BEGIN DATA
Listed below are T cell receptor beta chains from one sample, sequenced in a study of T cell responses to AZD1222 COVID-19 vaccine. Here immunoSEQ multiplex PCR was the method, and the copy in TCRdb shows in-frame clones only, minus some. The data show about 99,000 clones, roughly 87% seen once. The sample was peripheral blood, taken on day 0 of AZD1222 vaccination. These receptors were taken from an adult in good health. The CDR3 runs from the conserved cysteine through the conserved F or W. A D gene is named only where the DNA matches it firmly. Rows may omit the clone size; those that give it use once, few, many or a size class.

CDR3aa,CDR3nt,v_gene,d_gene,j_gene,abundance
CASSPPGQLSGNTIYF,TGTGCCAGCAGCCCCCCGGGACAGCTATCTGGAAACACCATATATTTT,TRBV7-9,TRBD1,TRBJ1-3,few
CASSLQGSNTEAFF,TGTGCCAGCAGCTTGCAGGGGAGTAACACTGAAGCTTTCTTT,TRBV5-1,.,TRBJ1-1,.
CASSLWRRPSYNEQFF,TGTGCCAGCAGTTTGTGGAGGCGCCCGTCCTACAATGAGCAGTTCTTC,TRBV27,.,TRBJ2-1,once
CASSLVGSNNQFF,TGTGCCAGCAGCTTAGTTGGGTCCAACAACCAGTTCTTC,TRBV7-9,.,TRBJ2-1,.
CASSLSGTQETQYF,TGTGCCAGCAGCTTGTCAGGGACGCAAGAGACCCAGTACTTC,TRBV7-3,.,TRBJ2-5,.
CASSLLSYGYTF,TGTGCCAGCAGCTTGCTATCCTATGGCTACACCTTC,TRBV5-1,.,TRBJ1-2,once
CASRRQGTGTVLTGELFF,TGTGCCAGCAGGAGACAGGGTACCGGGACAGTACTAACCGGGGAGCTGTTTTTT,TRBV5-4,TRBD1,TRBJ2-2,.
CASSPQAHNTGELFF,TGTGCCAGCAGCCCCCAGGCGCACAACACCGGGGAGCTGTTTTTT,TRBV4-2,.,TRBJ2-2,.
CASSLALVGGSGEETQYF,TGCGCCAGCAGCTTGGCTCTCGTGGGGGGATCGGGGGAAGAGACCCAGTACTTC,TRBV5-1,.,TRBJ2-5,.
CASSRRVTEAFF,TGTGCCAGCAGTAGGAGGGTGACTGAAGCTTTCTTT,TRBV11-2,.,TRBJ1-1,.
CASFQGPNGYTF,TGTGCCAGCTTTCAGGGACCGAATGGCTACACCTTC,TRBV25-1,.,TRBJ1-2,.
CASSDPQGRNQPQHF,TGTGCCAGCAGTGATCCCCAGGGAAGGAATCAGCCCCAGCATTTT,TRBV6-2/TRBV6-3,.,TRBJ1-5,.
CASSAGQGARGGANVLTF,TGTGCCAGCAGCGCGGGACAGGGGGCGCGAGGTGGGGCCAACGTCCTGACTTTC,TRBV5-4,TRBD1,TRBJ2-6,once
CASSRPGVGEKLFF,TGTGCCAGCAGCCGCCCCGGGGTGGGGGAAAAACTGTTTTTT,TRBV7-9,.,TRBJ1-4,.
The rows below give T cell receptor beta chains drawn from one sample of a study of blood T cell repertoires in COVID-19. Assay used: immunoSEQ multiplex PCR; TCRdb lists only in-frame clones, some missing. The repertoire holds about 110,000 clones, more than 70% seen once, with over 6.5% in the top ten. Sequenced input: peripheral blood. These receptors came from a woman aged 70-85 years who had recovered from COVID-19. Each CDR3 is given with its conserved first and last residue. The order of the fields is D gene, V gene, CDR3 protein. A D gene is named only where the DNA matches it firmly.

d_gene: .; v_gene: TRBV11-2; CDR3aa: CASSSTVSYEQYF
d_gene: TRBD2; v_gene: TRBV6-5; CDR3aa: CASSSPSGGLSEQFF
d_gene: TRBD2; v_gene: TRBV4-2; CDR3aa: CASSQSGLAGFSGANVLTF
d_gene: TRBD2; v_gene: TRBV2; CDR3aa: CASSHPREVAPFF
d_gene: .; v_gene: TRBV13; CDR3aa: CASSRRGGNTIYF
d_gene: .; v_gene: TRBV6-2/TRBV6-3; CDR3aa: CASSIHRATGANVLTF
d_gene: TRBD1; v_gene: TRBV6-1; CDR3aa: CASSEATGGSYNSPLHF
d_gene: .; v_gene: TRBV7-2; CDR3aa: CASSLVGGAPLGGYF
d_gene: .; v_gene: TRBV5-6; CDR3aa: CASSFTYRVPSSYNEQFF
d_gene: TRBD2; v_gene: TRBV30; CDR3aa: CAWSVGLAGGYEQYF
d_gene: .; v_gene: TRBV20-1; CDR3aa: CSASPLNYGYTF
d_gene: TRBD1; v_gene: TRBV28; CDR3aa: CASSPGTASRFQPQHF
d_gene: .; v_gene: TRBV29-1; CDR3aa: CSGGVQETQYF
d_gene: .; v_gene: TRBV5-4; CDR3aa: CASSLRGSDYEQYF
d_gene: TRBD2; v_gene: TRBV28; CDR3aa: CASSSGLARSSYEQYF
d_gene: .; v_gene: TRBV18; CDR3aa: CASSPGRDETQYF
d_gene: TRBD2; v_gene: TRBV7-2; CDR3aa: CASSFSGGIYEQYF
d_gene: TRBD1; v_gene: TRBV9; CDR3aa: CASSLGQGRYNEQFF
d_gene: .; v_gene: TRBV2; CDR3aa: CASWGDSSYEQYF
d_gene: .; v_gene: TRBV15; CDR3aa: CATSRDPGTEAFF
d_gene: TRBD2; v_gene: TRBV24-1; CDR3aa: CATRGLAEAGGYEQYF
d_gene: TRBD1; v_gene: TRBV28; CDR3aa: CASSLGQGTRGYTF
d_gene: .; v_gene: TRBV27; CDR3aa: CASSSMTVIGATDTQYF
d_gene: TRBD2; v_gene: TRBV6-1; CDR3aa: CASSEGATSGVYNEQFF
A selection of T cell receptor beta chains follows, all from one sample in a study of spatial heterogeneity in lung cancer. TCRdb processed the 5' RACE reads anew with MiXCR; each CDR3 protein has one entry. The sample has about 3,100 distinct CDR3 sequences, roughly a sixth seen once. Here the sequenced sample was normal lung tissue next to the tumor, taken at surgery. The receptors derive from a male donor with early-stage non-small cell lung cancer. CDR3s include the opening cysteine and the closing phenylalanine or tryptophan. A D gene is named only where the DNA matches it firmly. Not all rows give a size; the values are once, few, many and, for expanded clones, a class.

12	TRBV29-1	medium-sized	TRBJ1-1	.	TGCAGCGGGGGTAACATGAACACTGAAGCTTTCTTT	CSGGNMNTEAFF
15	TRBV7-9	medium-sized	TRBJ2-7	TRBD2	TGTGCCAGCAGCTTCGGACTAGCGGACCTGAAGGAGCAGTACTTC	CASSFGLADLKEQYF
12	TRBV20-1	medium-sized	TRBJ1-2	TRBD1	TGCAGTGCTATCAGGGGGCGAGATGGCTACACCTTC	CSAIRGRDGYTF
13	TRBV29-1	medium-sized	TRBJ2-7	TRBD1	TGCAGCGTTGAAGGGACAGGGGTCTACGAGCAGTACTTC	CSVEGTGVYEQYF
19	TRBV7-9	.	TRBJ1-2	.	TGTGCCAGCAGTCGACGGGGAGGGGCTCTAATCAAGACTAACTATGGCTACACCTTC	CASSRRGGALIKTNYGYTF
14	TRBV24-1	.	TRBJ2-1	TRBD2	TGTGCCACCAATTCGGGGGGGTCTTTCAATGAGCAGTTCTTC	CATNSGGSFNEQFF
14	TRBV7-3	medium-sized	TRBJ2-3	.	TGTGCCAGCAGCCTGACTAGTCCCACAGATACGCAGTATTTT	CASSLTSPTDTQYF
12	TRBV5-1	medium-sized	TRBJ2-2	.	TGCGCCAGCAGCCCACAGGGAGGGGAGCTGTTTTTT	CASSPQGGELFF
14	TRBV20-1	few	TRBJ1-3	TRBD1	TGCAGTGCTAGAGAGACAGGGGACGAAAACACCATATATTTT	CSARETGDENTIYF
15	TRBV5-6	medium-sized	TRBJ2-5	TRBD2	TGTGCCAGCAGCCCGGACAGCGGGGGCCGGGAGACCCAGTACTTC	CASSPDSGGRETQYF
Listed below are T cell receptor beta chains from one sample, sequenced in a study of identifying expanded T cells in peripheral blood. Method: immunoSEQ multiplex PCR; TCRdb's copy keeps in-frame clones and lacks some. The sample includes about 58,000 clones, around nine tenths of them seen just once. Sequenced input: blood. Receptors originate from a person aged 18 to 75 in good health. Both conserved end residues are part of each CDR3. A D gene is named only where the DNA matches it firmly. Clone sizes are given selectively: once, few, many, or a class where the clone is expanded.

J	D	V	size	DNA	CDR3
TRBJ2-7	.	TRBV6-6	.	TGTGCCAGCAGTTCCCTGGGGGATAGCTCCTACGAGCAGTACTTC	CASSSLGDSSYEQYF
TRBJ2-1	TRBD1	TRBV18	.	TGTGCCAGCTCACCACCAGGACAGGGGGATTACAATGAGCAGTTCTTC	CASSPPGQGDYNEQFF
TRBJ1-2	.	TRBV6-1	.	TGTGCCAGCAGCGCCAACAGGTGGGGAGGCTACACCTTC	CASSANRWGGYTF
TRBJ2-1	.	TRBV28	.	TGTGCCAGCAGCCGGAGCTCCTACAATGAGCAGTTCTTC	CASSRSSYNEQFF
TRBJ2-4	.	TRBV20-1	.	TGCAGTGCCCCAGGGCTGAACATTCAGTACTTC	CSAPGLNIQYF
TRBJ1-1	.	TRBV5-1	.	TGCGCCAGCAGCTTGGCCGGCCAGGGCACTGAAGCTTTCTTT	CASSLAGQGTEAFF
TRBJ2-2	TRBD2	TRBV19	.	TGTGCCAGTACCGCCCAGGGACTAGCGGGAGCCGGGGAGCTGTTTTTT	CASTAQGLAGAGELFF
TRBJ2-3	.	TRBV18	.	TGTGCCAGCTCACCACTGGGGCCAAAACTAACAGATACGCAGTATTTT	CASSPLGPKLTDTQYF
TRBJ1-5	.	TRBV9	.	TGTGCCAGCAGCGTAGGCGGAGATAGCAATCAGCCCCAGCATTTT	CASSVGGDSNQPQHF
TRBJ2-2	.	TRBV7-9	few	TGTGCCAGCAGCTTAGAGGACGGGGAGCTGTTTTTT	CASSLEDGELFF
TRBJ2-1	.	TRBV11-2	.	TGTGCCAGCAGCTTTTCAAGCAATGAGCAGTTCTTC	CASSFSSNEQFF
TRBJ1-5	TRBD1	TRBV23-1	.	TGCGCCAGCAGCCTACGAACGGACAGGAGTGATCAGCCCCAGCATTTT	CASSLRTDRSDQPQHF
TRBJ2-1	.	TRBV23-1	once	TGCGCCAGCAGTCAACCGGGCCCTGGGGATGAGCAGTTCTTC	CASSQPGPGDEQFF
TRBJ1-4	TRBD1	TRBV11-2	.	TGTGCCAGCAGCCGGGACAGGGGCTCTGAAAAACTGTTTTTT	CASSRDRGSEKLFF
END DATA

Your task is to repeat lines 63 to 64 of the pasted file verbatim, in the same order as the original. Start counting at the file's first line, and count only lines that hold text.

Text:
TRBJ1-5	.	TRBV9	.	TGTGCCAGCAGCGTAGGCGGAGATAGCAATCAGCCCCAGCATTTT	CASSVGGDSNQPQHF
TRBJ2-2	.	TRBV7-9	few	TGTGCCAGCAGCTTAGAGGACGGGGAGCTGTTTTTT	CASSLEDGELFF